Those tensions have now resurfaced in Obama’s second term. The trigger for much of it was Secretary of State John Kerry’s decision to waste much of the last year on an effort to revive peace talks with the Palestinians that no one with any sense thought had a chance of success. Predictably, his failure (which was unfairly blamed by both the secretary and the president on Israel rather than on a Palestinian Authority that remains unable and/or unwilling to make peace) exacerbated the situation and led, albeit indirectly, to this summer’s fighting. Yet rather than learn from this mistake, the administration’s reaction to Gaza has been mostly motivated by pique against the Israelis and an incoherent impulse to frustrate Netanyahu.

But now that the dust appears to have settled in Gaza at least for the moment, where does that leave U.S.-Israel relations? It is true, as John noted earlier, that the alliance seems to have sunk to a point that is roughly comparable to that experienced during the administration of the elder George Bush. Administration officials are openly saying that Netanyahu doesn’t know his place and making implicit threats of retaliation.

But, as was the case in 2011, it’s not clear that Obama and his minions in the West Wing can do anything but complain about Netanyahu to their friends in the press. But theJournal story highlights an important fact. No matter how angry Obama may be about Netanyahu’s refusal to do his bidding and make concessions that make even less sense today than they did a few years ago, there are limits as to how far he can go and what he may do to take revenge for this.

The thing that is driving Obama crazy is not so much Netanyahu’s willingness to say no to him but the fact that Congress and most Americans seem to think there is nothing wrong with it. The president may be, as Aaron David Miller famously said, someone who is “not in love with the idea of Israel” as his recent predecessors have been. But the alliance he inherited from George W. Bush and Bill Clinton is one that is so strong and so deeply entrenched within the U.S. political and defense establishments that there isn’t all that much he can’t do about it.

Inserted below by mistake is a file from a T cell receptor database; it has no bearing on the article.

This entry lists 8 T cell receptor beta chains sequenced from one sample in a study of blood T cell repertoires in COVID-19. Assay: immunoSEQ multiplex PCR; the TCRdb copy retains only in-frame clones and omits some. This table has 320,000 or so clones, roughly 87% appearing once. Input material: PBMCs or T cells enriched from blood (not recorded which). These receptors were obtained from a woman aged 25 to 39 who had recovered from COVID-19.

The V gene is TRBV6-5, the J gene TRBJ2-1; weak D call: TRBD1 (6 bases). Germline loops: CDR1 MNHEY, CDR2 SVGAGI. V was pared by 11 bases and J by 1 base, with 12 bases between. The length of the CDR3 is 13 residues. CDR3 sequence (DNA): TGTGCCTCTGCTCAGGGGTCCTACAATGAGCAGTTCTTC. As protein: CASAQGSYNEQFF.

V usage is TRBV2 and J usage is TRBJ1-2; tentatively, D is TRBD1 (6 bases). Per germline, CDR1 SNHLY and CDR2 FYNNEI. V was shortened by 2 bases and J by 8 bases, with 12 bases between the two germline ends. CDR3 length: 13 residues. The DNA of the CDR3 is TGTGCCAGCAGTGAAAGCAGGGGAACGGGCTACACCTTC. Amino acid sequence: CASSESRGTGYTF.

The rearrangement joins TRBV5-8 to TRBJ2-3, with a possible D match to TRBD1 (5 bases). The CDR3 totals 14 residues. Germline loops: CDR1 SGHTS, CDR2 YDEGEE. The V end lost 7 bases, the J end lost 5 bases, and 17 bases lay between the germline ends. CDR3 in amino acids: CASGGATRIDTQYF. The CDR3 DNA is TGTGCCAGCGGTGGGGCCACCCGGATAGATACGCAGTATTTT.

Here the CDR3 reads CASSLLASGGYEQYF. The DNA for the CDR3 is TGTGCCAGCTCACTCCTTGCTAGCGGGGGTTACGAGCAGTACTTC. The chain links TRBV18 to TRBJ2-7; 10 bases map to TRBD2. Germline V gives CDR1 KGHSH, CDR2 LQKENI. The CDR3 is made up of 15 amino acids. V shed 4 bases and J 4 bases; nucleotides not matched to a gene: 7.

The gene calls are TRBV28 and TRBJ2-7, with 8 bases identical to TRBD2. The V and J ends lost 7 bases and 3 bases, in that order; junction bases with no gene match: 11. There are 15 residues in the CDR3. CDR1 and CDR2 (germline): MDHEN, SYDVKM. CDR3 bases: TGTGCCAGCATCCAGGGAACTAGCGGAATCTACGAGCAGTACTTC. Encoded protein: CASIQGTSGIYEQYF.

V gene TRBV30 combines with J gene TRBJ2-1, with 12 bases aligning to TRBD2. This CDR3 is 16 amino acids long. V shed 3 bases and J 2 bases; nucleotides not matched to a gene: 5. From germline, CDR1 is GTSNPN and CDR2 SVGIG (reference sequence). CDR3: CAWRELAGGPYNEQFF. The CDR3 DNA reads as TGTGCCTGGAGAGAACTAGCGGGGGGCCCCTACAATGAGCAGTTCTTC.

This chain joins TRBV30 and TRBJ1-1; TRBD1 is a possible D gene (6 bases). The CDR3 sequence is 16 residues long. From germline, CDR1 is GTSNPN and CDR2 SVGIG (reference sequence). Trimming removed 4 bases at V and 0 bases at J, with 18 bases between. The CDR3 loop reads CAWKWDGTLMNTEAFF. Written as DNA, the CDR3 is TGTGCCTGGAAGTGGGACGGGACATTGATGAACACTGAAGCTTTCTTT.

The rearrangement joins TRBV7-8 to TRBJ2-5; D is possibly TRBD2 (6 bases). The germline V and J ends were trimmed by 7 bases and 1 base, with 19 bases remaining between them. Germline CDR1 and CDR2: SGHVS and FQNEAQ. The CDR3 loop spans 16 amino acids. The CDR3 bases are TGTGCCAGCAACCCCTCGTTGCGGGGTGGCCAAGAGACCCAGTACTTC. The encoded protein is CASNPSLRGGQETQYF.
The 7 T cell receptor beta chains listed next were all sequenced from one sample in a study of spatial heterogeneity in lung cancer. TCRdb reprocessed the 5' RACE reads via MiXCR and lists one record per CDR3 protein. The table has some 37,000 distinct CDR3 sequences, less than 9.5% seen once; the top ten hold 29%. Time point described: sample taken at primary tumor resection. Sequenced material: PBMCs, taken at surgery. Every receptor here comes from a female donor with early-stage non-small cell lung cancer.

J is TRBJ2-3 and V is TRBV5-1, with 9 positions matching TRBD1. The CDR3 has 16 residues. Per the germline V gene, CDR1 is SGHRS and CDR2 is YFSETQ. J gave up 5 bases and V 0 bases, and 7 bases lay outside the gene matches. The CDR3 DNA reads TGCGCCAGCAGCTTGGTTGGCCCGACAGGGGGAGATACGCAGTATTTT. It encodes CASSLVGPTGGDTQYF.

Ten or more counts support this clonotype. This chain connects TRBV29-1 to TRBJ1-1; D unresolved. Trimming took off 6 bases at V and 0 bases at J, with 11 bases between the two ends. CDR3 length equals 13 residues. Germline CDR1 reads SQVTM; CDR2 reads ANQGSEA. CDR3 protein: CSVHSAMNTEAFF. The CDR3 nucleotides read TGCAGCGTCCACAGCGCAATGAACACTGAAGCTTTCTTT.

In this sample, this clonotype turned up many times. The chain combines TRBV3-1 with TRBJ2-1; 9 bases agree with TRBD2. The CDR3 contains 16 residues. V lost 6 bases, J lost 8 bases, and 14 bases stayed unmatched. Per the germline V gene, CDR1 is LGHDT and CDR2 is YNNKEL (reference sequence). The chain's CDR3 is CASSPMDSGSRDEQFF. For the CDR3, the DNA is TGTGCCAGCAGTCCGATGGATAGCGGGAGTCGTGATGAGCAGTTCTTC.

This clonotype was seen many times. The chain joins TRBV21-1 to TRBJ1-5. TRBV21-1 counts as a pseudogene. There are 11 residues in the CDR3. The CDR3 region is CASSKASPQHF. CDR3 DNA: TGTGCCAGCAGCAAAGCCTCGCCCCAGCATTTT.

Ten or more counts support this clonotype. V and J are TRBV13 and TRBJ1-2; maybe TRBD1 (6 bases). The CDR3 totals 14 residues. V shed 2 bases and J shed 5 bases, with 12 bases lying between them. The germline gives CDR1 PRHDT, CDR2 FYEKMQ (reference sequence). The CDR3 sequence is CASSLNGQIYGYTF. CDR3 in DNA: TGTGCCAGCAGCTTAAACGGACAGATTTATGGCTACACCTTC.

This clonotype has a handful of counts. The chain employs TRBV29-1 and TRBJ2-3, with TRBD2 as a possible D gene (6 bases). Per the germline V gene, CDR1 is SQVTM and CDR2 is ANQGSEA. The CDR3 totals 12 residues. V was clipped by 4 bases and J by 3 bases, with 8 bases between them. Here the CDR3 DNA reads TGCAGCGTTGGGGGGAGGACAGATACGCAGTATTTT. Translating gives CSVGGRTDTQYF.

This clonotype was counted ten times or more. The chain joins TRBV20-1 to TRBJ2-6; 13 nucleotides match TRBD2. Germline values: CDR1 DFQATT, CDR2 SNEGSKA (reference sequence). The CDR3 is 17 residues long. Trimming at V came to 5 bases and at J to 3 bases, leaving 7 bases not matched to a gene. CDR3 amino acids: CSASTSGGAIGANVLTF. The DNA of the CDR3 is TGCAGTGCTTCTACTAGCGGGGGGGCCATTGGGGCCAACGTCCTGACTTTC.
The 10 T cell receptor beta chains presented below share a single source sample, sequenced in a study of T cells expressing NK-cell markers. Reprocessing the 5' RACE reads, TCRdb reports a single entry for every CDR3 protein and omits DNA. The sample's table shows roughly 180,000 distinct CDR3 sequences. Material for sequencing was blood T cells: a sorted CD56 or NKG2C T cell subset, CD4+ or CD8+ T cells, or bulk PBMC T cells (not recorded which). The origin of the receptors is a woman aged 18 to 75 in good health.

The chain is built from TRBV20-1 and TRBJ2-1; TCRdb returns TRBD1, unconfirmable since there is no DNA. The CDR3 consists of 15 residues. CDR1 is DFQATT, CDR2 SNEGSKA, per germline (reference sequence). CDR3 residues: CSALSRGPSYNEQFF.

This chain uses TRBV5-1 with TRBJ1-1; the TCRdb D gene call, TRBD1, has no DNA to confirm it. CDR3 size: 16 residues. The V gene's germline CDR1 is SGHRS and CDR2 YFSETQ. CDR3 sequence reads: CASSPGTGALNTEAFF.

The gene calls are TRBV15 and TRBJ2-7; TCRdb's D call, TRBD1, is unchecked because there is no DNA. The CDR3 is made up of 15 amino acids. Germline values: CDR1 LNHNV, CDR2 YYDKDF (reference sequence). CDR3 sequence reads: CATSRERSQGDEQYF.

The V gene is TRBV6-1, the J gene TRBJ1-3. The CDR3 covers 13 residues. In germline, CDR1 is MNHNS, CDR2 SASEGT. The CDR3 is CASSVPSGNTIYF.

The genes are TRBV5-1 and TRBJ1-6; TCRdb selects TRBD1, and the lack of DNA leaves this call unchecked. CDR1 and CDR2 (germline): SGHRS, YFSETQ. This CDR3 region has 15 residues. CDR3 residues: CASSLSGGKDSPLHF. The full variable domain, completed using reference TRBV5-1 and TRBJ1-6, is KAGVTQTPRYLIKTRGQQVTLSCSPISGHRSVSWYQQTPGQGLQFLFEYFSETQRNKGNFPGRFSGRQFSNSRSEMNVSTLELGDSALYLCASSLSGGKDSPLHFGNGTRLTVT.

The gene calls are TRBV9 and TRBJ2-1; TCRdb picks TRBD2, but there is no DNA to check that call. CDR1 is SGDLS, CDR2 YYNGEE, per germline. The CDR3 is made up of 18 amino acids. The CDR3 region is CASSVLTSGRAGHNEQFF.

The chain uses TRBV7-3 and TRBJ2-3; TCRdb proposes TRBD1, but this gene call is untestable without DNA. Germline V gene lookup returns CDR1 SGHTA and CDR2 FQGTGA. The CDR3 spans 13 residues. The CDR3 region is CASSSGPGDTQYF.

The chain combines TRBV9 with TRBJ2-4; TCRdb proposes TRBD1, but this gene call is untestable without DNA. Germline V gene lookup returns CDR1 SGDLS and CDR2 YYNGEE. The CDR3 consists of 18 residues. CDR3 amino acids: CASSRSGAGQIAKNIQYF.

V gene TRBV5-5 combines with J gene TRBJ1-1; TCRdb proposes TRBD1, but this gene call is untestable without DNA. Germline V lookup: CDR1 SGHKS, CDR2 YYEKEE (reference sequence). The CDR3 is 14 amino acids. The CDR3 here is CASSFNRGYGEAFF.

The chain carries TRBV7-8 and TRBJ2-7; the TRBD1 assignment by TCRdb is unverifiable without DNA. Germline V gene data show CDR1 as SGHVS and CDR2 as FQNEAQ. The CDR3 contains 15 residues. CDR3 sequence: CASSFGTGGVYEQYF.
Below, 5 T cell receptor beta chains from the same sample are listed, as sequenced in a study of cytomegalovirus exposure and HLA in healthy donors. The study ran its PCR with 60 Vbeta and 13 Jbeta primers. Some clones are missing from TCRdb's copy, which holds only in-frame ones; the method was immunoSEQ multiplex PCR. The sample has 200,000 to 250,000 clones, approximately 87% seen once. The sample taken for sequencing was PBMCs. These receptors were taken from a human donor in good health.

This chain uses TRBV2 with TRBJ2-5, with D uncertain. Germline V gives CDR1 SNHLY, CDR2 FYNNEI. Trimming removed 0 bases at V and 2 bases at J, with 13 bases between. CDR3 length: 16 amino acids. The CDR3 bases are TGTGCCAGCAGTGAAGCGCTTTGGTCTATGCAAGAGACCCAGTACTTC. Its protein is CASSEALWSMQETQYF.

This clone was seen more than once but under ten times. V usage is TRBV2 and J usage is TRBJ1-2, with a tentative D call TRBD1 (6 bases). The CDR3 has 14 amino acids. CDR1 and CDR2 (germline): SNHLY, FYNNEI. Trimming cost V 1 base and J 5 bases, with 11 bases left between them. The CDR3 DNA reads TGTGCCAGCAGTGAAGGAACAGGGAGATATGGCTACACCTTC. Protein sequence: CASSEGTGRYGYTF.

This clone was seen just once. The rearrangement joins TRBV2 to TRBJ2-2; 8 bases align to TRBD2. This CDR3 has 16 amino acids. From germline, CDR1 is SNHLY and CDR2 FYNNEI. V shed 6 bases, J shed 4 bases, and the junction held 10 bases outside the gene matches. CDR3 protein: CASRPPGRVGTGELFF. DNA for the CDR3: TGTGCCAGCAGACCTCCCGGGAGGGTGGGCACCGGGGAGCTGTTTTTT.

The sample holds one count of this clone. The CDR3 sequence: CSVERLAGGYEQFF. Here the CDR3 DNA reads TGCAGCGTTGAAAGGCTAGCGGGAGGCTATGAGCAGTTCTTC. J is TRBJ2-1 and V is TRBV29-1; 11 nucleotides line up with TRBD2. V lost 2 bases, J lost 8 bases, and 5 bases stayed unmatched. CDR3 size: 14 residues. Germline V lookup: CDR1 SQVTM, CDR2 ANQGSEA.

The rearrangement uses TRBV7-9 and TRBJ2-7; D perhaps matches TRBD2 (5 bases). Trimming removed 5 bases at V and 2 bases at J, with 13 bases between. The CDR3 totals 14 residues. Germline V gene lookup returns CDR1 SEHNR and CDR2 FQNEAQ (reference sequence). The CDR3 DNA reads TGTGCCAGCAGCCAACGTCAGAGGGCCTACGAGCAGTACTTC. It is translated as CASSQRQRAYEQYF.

Try as he might, Obama can’t persuade any Israeli government to endanger its people by repeating the Gaza experiment in the West Bank. Nor will he persuade them to refrain from hitting Hamas hard and opposing negotiations that further empower it. Netanyahu has a relatively united Israeli nation behind him that rightly distrusts Obama. He also can count on the support of a bipartisan consensus in Congress that sees no reason to back an increasingly unpopular and ineffective lame duck president against the country’s only democratic ally in the Middle East.

This administration can still undermine the alliance and America’s own interests by perpetuating this personal feud with the prime minister and exacerbating it by further appeasement of Iran in the nuclear talks. But if Obama couldn’t break Netanyahu in his first term, he won’t do so now. As difficult as it may be to ignore the brickbats flying from Washington, the Israelis can stand their ground against this president sure in the knowledge that most Americans back them and that the next occupant of the Oval Office, whether a Democrat or a Republican, is likely to be far more supportive of this special alliance that Obama disdains.

Jonathan S. Tobin is senior online editor of COMMENTARY magazine and chief political blogger at He can be reached via e-mail at: Follow him on Twitter at TobinCommentary.